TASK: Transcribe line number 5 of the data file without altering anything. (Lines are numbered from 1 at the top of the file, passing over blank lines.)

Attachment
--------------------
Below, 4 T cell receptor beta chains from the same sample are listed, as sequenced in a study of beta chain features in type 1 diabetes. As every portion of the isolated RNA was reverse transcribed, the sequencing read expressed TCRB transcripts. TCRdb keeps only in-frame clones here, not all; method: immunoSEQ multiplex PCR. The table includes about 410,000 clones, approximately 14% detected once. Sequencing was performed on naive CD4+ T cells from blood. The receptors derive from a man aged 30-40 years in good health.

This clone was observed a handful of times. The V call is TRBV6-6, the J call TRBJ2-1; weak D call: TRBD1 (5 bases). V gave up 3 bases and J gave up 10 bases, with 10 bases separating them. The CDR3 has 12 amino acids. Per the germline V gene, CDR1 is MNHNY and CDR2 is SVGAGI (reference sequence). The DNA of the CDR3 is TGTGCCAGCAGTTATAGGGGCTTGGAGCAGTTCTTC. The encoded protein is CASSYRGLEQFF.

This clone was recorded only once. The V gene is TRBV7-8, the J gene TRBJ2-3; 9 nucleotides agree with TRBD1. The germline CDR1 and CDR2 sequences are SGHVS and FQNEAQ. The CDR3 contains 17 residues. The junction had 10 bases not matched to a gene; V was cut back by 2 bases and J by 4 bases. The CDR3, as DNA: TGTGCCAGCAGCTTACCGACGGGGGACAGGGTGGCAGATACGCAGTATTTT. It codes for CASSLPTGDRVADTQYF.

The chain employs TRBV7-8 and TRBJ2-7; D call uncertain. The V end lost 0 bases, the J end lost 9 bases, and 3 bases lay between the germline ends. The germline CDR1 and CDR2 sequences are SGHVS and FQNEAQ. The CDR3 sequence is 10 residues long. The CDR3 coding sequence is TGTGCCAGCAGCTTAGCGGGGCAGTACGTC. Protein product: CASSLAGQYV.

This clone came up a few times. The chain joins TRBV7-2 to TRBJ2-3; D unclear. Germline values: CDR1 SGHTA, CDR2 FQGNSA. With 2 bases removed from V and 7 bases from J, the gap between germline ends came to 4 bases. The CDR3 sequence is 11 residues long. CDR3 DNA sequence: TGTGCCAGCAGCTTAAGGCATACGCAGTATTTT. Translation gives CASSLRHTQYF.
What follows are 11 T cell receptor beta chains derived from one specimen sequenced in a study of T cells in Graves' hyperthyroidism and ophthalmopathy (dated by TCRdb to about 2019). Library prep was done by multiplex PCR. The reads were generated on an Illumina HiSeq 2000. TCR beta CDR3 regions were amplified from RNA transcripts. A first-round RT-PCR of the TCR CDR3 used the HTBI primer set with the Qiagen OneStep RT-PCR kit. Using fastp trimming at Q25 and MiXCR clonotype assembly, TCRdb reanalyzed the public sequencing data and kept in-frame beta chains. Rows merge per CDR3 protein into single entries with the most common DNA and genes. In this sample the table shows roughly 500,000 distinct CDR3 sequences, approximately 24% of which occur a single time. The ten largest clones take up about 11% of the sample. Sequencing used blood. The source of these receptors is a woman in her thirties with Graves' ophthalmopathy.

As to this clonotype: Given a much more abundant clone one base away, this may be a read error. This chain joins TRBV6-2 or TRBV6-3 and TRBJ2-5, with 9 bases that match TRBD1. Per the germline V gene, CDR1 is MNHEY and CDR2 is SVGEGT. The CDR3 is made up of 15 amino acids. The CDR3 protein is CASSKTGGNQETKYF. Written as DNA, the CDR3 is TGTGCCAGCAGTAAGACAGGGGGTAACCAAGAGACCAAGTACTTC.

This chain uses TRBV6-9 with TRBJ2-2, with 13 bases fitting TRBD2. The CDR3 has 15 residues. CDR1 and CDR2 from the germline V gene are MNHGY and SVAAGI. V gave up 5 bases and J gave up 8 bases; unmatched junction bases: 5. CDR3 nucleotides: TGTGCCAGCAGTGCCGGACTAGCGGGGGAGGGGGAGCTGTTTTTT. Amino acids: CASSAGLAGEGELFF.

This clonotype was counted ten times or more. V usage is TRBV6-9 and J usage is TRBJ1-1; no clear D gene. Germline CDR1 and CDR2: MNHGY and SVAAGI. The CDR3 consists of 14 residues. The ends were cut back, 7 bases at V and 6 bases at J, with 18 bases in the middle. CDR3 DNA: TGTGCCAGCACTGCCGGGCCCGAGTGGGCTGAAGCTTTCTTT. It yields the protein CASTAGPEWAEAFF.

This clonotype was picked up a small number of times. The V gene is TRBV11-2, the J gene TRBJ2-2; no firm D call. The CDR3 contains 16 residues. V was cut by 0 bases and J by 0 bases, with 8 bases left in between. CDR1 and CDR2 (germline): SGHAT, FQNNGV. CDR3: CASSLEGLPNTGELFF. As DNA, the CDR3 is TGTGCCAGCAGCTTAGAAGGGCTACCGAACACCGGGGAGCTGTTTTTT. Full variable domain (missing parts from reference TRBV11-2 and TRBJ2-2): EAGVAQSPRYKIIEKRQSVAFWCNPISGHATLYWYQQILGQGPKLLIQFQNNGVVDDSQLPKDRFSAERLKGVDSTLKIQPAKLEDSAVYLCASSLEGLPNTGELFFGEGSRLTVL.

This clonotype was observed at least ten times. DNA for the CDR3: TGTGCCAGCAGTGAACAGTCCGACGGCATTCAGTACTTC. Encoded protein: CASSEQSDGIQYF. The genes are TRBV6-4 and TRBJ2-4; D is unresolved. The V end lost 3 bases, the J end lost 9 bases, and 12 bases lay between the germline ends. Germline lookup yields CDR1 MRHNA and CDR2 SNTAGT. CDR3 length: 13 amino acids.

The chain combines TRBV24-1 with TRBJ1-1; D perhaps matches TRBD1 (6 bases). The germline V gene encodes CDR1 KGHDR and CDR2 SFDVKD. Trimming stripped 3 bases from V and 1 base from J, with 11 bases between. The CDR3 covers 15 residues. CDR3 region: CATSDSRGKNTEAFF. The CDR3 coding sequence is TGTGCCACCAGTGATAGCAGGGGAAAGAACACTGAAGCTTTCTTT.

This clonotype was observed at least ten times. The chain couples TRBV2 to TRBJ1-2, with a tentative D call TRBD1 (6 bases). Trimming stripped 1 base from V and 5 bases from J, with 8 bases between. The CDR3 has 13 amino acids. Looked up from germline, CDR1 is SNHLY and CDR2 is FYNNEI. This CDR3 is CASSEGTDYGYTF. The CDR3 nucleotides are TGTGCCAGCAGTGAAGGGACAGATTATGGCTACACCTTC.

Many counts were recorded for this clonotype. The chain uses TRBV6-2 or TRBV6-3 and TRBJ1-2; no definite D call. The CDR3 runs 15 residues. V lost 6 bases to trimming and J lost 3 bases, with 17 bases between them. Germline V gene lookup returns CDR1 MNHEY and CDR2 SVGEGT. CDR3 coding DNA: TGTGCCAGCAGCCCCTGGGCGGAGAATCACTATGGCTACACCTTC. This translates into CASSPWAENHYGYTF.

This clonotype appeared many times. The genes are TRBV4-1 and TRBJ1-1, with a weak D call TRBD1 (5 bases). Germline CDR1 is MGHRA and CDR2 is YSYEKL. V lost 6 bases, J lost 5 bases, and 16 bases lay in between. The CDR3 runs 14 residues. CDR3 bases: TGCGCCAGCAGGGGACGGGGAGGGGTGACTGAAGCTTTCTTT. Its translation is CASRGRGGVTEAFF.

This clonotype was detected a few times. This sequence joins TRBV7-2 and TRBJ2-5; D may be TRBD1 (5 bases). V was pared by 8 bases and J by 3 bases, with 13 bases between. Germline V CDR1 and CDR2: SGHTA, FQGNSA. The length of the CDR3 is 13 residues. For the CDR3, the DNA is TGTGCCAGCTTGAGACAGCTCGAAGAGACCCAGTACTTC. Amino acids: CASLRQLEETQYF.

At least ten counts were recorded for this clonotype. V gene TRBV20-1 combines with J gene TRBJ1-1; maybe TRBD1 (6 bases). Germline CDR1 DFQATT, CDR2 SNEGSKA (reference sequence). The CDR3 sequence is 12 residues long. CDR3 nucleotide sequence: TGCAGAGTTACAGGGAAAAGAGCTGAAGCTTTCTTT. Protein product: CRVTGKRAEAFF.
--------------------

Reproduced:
This clone came up a few times. The chain joins TRBV7-2 to TRBJ2-3; D unclear. Germline values: CDR1 SGHTA, CDR2 FQGNSA. With 2 bases removed from V and 7 bases from J, the gap between germline ends came to 4 bases. The CDR3 sequence is 11 residues long. CDR3 DNA sequence: TGTGCCAGCAGCTTAAGGCATACGCAGTATTTT. Translation gives CASSLRHTQYF.